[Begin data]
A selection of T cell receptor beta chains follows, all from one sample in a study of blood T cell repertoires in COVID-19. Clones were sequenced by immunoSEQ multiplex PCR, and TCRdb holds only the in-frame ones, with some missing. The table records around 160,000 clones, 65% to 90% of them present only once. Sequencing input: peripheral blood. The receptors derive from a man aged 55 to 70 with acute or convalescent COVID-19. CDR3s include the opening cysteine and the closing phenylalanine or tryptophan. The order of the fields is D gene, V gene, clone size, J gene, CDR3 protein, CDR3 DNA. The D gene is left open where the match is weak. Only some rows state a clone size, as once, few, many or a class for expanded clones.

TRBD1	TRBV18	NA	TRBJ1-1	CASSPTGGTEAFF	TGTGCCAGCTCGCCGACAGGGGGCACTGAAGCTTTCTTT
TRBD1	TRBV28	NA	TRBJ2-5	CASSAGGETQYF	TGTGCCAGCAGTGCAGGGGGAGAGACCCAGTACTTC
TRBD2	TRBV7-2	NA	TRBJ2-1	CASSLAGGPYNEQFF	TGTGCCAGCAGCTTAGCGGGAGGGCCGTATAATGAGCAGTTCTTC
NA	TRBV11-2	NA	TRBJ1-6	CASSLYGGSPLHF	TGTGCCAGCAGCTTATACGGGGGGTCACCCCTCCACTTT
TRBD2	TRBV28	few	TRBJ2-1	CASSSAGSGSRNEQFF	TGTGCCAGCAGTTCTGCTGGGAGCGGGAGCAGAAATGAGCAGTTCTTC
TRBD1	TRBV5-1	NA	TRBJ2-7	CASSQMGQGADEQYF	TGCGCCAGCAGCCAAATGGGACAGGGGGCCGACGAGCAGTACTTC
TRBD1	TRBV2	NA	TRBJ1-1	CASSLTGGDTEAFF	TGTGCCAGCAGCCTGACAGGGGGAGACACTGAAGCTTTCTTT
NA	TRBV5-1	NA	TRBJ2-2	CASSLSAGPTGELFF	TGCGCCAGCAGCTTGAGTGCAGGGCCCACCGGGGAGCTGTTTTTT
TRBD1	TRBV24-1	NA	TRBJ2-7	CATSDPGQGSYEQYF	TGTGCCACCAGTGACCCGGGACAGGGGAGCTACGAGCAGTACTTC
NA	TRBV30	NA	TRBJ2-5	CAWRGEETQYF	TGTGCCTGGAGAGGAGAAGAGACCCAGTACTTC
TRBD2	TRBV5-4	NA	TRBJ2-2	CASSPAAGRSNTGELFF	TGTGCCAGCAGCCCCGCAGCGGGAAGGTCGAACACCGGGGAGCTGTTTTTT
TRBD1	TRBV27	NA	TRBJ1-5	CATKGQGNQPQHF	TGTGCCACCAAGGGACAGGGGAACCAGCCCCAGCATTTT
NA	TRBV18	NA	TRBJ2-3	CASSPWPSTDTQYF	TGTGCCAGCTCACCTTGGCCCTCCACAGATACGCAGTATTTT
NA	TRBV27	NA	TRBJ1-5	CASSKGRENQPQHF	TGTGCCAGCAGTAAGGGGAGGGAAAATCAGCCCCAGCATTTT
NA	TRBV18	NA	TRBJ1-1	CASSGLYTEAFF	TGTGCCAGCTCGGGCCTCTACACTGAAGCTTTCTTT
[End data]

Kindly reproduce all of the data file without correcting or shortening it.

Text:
A selection of T cell receptor beta chains follows, all from one sample in a study of blood T cell repertoires in COVID-19. Clones were sequenced by immunoSEQ multiplex PCR, and TCRdb holds only the in-frame ones, with some missing. The table records around 160,000 clones, 65% to 90% of them present only once. Sequencing input: peripheral blood. The receptors derive from a man aged 55 to 70 with acute or convalescent COVID-19. CDR3s include the opening cysteine and the closing phenylalanine or tryptophan. The order of the fields is D gene, V gene, clone size, J gene, CDR3 protein, CDR3 DNA. The D gene is left open where the match is weak. Only some rows state a clone size, as once, few, many or a class for expanded clones.

TRBD1	TRBV18	NA	TRBJ1-1	CASSPTGGTEAFF	TGTGCCAGCTCGCCGACAGGGGGCACTGAAGCTTTCTTT
TRBD1	TRBV28	NA	TRBJ2-5	CASSAGGETQYF	TGTGCCAGCAGTGCAGGGGGAGAGACCCAGTACTTC
TRBD2	TRBV7-2	NA	TRBJ2-1	CASSLAGGPYNEQFF	TGTGCCAGCAGCTTAGCGGGAGGGCCGTATAATGAGCAGTTCTTC
NA	TRBV11-2	NA	TRBJ1-6	CASSLYGGSPLHF	TGTGCCAGCAGCTTATACGGGGGGTCACCCCTCCACTTT
TRBD2	TRBV28	few	TRBJ2-1	CASSSAGSGSRNEQFF	TGTGCCAGCAGTTCTGCTGGGAGCGGGAGCAGAAATGAGCAGTTCTTC
TRBD1	TRBV5-1	NA	TRBJ2-7	CASSQMGQGADEQYF	TGCGCCAGCAGCCAAATGGGACAGGGGGCCGACGAGCAGTACTTC
TRBD1	TRBV2	NA	TRBJ1-1	CASSLTGGDTEAFF	TGTGCCAGCAGCCTGACAGGGGGAGACACTGAAGCTTTCTTT
NA	TRBV5-1	NA	TRBJ2-2	CASSLSAGPTGELFF	TGCGCCAGCAGCTTGAGTGCAGGGCCCACCGGGGAGCTGTTTTTT
TRBD1	TRBV24-1	NA	TRBJ2-7	CATSDPGQGSYEQYF	TGTGCCACCAGTGACCCGGGACAGGGGAGCTACGAGCAGTACTTC
NA	TRBV30	NA	TRBJ2-5	CAWRGEETQYF	TGTGCCTGGAGAGGAGAAGAGACCCAGTACTTC
TRBD2	TRBV5-4	NA	TRBJ2-2	CASSPAAGRSNTGELFF	TGTGCCAGCAGCCCCGCAGCGGGAAGGTCGAACACCGGGGAGCTGTTTTTT
TRBD1	TRBV27	NA	TRBJ1-5	CATKGQGNQPQHF	TGTGCCACCAAGGGACAGGGGAACCAGCCCCAGCATTTT
NA	TRBV18	NA	TRBJ2-3	CASSPWPSTDTQYF	TGTGCCAGCTCACCTTGGCCCTCCACAGATACGCAGTATTTT
NA	TRBV27	NA	TRBJ1-5	CASSKGRENQPQHF	TGTGCCAGCAGTAAGGGGAGGGAAAATCAGCCCCAGCATTTT
NA	TRBV18	NA	TRBJ1-1	CASSGLYTEAFF	TGTGCCAGCTCGGGCCTCTACACTGAAGCTTTCTTT